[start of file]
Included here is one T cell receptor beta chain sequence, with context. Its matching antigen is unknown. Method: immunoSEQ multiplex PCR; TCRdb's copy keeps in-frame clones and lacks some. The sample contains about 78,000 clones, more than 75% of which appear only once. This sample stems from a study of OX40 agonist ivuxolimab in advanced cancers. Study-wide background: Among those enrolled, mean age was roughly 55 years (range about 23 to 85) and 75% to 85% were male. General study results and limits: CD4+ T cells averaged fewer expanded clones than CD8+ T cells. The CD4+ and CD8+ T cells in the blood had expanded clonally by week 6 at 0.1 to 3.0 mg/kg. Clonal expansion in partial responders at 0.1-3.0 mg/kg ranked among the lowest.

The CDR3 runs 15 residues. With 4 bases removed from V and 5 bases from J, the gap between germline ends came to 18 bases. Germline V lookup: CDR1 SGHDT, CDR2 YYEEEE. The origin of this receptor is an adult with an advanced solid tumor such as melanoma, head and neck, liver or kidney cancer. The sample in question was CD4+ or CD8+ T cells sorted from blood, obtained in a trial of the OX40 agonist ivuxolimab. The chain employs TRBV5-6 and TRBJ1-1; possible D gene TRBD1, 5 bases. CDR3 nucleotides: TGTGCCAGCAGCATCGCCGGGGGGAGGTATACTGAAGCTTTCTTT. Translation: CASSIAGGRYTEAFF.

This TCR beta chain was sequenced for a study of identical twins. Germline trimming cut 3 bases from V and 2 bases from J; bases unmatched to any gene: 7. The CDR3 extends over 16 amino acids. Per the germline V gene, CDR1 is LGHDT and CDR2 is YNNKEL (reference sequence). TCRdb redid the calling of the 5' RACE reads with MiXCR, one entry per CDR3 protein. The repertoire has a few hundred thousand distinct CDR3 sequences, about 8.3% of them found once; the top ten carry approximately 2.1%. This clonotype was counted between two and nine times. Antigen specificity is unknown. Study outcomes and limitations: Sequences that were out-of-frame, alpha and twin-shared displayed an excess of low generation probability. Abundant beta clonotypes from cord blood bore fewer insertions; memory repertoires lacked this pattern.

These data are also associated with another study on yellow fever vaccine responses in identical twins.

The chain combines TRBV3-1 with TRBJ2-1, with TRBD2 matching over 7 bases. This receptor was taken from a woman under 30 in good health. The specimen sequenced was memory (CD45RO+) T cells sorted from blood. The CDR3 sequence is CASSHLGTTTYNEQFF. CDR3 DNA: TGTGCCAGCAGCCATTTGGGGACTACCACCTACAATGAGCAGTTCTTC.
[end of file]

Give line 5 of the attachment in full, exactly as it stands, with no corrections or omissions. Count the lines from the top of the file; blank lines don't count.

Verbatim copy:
The chain combines TRBV3-1 with TRBJ2-1, with TRBD2 matching over 7 bases. This receptor was taken from a woman under 30 in good health. The specimen sequenced was memory (CD45RO+) T cells sorted from blood. The CDR3 sequence is CASSHLGTTTYNEQFF. CDR3 DNA: TGTGCCAGCAGCCATTTGGGGACTACCACCTACAATGAGCAGTTCTTC.